It is not immediately clear why the initial chest tube treatment failure rate (in 63%) is higher in this study than that demonstrated in the placebo arms of large randomised controlled trials of pleural infection, where failure occurs in around 30% (4). From this dataset, it is impossible to determine the intent of initial chest tube placement (i.e., intended definitive treatment, an adjunct for fibrinolytics, a temporary source control measure or a bridge to a definitive operation as a result of a patient or resource limitation). These subgroups are likely to have significant variations and therefore it is difficult to draw any further conclusions from the data relating to this group. An important additional finding from this study is that pleural infection remains a very significant health burden—median hospital stay was at least 9 days in these patients, even in those who had initial treatment with VATS or open thoracotomy, emphasising the healthcare burden of this condition.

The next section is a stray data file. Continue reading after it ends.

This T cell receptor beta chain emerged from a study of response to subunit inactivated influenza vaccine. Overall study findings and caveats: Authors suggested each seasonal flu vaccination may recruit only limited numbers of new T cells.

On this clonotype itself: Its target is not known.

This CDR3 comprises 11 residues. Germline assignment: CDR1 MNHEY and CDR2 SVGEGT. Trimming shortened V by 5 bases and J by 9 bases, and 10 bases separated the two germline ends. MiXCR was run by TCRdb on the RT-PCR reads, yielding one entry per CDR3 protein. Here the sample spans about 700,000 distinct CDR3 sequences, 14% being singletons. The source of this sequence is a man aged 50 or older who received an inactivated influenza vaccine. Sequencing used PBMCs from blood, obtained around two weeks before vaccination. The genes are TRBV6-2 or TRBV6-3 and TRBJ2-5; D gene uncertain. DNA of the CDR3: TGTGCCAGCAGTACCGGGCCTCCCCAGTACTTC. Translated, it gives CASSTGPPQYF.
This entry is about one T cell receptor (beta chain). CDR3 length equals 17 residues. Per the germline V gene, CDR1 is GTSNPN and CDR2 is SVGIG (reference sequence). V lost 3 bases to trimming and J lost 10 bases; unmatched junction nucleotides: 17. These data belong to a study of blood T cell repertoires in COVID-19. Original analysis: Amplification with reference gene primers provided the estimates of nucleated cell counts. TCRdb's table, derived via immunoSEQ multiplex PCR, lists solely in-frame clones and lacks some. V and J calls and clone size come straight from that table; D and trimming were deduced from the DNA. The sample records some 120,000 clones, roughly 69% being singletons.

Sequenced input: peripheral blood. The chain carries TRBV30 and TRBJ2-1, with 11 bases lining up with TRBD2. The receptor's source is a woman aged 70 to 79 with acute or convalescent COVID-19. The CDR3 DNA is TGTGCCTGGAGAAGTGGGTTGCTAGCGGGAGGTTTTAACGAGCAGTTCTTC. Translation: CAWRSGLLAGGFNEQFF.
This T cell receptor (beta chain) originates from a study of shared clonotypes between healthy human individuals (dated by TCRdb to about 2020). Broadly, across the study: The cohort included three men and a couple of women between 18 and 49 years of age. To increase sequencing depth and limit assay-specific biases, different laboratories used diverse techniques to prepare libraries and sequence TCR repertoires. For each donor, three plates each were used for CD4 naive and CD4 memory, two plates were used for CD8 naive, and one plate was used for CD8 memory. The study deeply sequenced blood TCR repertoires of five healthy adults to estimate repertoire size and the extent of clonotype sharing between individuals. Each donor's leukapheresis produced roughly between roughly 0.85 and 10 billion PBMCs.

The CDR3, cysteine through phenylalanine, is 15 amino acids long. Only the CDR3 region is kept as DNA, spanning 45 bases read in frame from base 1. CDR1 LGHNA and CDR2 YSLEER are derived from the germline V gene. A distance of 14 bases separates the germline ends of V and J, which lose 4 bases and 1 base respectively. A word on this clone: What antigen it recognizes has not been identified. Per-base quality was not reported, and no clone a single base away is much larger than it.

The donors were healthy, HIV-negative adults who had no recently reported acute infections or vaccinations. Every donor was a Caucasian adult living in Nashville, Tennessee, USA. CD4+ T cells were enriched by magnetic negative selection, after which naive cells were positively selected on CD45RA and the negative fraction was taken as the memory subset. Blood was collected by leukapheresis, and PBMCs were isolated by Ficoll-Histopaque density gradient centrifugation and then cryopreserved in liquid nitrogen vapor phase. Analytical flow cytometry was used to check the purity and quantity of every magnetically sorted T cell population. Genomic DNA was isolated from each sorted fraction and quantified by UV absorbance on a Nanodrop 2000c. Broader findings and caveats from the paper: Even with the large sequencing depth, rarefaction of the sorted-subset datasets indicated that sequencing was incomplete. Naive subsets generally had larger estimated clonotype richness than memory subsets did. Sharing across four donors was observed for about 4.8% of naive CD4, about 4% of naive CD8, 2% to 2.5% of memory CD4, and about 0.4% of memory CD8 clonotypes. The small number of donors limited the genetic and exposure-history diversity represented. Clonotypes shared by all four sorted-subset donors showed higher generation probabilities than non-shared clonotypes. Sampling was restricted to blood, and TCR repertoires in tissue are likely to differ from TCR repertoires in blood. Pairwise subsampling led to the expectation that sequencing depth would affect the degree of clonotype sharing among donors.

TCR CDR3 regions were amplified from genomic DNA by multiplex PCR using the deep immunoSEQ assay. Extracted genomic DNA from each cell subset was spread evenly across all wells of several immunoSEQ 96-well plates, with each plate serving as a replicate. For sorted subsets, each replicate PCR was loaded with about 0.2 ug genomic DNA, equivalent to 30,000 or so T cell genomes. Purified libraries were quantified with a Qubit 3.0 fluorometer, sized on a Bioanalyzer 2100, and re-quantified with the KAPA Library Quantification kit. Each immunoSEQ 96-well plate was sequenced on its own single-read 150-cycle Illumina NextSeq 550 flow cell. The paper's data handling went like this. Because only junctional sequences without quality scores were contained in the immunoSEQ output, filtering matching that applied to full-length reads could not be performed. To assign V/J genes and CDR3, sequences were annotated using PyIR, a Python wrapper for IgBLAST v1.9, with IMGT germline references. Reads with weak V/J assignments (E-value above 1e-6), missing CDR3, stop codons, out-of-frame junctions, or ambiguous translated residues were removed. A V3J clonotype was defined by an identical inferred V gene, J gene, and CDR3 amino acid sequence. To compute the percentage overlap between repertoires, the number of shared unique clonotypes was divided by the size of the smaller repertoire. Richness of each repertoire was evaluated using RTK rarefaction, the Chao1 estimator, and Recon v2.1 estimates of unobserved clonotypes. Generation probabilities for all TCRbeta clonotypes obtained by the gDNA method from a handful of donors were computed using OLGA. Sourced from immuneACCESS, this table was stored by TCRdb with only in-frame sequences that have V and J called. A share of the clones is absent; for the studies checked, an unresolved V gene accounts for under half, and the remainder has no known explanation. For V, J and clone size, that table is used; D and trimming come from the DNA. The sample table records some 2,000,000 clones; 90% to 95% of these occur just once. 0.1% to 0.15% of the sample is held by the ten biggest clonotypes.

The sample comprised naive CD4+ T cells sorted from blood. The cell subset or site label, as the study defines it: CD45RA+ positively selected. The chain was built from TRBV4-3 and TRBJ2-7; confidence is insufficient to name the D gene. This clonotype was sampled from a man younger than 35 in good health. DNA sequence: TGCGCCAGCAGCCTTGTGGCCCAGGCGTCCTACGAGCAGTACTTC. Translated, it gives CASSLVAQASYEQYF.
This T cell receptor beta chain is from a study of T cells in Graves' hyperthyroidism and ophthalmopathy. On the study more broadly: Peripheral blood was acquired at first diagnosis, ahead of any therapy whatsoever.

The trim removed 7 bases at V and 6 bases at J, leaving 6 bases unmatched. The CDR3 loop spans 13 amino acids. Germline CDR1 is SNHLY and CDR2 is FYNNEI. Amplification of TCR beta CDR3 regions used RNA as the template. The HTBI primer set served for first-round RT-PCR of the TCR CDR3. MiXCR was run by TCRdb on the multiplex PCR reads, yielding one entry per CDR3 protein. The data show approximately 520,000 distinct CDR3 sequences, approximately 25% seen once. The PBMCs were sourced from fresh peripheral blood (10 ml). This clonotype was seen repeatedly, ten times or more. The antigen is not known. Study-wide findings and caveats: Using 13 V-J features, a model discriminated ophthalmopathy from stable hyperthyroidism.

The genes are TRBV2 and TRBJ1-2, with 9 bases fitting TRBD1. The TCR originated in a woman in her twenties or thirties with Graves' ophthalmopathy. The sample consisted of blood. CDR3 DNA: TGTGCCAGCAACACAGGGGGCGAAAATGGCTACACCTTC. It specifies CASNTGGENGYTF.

The results in this study on success rate from VATS and open surgery are impressive in terms of treatment success, with fewer requiring reintervention and lower mortality. Should we then conclude that surgical treatment is clearly the “optimal” first line management strategy? Analysis of the demographic tables demonstrate that those undergoing more invasive surgery were younger with fewer comorbidities, had lower frequency of septicaemia and lower frequency of shock, strongly suggesting that selection bias is operating and may be the cause of the apparent differences seen in the treatment groups. The median age of the VATS group in this study was 56, compared with 64 in the chest tube group (P<0.001), and interestingly is significantly below the median age of 61 years seen in an unselected and well-documented UK sample of 454 participants diagnosed with pleural infection (4). An additional difficulty in appraising surgical treatment success with regard to pleural infection, which the authors allude to, is the variability of practice and patient selection between surgeons and the lack of agreed quality standards (5).